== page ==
Acidic fibroblast growth factor enhances peripheral nerve regeneration in vivo.
When added to a collagen-filled nerve guide, purified acidic fibroblast growth factor (aFGF) increased the number of myelinated axons that regenerated across a 5-mm nerve gap distance. In addition, a greater number of primary sensory and motor neurons extended axons through the nerve guide in animals treated with aFGF. Thus the effect of aFGF on peripheral nerve regeneration is not simply an increase in axonal branching within the nerve guide tube. This is the first highly purified growth factor since nerve growth factor that has been shown to promote nerve regeneration in vivo. This experimental model provides a convenient and quantitative means to assess the effects of putative neuronotropic factors on peripheral nerve regeneration in vivo.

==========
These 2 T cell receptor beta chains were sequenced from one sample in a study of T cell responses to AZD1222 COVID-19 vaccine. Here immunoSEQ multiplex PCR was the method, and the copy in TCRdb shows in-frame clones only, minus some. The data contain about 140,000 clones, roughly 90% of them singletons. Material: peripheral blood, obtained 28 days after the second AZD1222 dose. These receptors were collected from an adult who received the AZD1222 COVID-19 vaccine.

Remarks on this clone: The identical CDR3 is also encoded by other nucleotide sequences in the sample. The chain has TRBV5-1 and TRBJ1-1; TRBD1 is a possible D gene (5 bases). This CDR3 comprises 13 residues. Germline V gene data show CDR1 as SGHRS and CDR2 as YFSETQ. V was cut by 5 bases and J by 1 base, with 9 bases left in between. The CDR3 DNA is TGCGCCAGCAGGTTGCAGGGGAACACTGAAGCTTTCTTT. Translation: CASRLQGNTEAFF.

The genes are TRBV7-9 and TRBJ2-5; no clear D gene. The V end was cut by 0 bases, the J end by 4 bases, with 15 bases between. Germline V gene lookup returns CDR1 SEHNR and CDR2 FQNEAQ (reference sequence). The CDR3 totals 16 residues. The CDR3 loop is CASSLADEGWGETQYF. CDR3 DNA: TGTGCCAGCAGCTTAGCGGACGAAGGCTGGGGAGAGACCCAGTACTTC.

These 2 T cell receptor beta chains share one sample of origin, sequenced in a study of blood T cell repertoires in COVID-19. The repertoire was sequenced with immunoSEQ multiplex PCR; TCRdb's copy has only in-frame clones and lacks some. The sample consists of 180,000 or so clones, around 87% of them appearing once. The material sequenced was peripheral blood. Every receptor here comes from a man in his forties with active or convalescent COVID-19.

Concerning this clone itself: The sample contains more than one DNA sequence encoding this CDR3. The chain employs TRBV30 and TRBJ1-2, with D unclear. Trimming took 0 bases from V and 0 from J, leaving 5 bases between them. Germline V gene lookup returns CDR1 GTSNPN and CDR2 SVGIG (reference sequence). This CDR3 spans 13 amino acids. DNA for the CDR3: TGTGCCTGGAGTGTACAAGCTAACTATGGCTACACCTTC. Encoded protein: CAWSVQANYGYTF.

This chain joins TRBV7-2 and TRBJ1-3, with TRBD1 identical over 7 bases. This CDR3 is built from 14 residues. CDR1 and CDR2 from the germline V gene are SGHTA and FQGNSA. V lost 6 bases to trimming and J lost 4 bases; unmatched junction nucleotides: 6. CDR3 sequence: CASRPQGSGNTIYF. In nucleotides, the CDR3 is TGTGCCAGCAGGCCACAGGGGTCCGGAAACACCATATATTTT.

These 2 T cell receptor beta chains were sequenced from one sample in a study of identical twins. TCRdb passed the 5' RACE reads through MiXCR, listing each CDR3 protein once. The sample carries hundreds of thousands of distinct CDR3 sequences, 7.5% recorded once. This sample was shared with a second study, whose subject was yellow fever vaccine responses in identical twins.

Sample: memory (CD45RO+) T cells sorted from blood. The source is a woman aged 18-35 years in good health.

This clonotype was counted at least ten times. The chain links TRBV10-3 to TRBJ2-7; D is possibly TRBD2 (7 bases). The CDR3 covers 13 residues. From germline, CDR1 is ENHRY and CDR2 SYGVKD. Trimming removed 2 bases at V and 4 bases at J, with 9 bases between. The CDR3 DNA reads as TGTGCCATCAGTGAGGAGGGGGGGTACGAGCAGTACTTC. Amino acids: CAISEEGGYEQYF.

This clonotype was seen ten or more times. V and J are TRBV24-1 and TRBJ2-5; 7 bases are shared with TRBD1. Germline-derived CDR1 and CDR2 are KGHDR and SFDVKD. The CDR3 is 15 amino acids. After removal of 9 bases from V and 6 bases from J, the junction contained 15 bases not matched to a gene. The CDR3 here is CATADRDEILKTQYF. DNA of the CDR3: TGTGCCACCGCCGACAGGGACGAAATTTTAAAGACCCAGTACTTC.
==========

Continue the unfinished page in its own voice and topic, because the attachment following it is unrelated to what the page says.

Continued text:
Cordeiro, PG; Seckel, BR; Lipton, SA; D'Amore, PA; Wagner, J; Madison, R
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